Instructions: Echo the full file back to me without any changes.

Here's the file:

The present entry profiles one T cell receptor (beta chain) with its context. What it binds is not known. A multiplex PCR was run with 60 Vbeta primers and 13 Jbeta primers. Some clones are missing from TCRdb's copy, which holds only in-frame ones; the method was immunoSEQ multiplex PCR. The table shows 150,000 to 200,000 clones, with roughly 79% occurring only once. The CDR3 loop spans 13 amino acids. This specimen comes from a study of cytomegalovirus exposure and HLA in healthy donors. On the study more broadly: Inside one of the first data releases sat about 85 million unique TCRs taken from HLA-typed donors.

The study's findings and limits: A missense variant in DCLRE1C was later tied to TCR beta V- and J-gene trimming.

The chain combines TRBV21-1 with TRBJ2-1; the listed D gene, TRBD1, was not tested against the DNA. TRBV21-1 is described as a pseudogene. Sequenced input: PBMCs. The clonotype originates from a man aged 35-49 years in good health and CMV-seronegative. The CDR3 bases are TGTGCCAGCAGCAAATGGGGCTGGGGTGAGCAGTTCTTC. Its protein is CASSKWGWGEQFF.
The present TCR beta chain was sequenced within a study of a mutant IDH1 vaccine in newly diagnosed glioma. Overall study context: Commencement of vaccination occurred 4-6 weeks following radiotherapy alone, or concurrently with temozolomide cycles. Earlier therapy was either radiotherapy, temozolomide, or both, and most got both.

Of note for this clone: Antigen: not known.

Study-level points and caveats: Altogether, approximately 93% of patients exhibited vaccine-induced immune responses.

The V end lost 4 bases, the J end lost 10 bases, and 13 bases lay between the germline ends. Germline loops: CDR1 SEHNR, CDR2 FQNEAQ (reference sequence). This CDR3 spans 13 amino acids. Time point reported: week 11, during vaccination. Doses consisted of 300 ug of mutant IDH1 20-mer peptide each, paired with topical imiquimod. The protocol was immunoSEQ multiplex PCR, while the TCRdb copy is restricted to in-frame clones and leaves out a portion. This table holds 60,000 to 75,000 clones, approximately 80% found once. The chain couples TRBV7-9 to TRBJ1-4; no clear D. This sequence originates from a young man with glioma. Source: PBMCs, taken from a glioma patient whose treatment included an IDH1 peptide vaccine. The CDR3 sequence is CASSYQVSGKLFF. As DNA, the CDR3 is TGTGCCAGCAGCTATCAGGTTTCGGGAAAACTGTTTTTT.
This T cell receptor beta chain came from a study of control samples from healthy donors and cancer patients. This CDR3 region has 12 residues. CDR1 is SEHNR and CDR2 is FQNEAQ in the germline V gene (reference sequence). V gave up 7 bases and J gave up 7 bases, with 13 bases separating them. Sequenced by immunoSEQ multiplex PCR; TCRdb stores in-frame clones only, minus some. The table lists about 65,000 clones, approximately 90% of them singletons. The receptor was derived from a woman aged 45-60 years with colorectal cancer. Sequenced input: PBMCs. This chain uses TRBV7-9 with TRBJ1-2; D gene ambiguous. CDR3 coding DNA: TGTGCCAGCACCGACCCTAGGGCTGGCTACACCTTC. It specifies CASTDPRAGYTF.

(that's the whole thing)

The present entry profiles one T cell receptor (beta chain) with its context. What it binds is not known. A multiplex PCR was run with 60 Vbeta primers and 13 Jbeta primers. Some clones are missing from TCRdb's copy, which holds only in-frame ones; the method was immunoSEQ multiplex PCR. The table shows 150,000 to 200,000 clones, with roughly 79% occurring only once. The CDR3 loop spans 13 amino acids. This specimen comes from a study of cytomegalovirus exposure and HLA in healthy donors. On the study more broadly: Inside one of the first data releases sat about 85 million unique TCRs taken from HLA-typed donors.

The study's findings and limits: A missense variant in DCLRE1C was later tied to TCR beta V- and J-gene trimming.

The chain combines TRBV21-1 with TRBJ2-1; the listed D gene, TRBD1, was not tested against the DNA. TRBV21-1 is described as a pseudogene. Sequenced input: PBMCs. The clonotype originates from a man aged 35-49 years in good health and CMV-seronegative. The CDR3 bases are TGTGCCAGCAGCAAATGGGGCTGGGGTGAGCAGTTCTTC. Its protein is CASSKWGWGEQFF.
The present TCR beta chain was sequenced within a study of a mutant IDH1 vaccine in newly diagnosed glioma. Overall study context: Commencement of vaccination occurred 4-6 weeks following radiotherapy alone, or concurrently with temozolomide cycles. Earlier therapy was either radiotherapy, temozolomide, or both, and most got both.

Of note for this clone: Antigen: not known.

Study-level points and caveats: Altogether, approximately 93% of patients exhibited vaccine-induced immune responses.

The V end lost 4 bases, the J end lost 10 bases, and 13 bases lay between the germline ends. Germline loops: CDR1 SEHNR, CDR2 FQNEAQ (reference sequence). This CDR3 spans 13 amino acids. Time point reported: week 11, during vaccination. Doses consisted of 300 ug of mutant IDH1 20-mer peptide each, paired with topical imiquimod. The protocol was immunoSEQ multiplex PCR, while the TCRdb copy is restricted to in-frame clones and leaves out a portion. This table holds 60,000 to 75,000 clones, approximately 80% found once. The chain couples TRBV7-9 to TRBJ1-4; no clear D. This sequence originates from a young man with glioma. Source: PBMCs, taken from a glioma patient whose treatment included an IDH1 peptide vaccine. The CDR3 sequence is CASSYQVSGKLFF. As DNA, the CDR3 is TGTGCCAGCAGCTATCAGGTTTCGGGAAAACTGTTTTTT.
This T cell receptor beta chain came from a study of control samples from healthy donors and cancer patients. This CDR3 region has 12 residues. CDR1 is SEHNR and CDR2 is FQNEAQ in the germline V gene (reference sequence). V gave up 7 bases and J gave up 7 bases, with 13 bases separating them. Sequenced by immunoSEQ multiplex PCR; TCRdb stores in-frame clones only, minus some. The table lists about 65,000 clones, approximately 90% of them singletons. The receptor was derived from a woman aged 45-60 years with colorectal cancer. Sequenced input: PBMCs. This chain uses TRBV7-9 with TRBJ1-2; D gene ambiguous. CDR3 coding DNA: TGTGCCAGCACCGACCCTAGGGCTGGCTACACCTTC. It specifies CASTDPRAGYTF.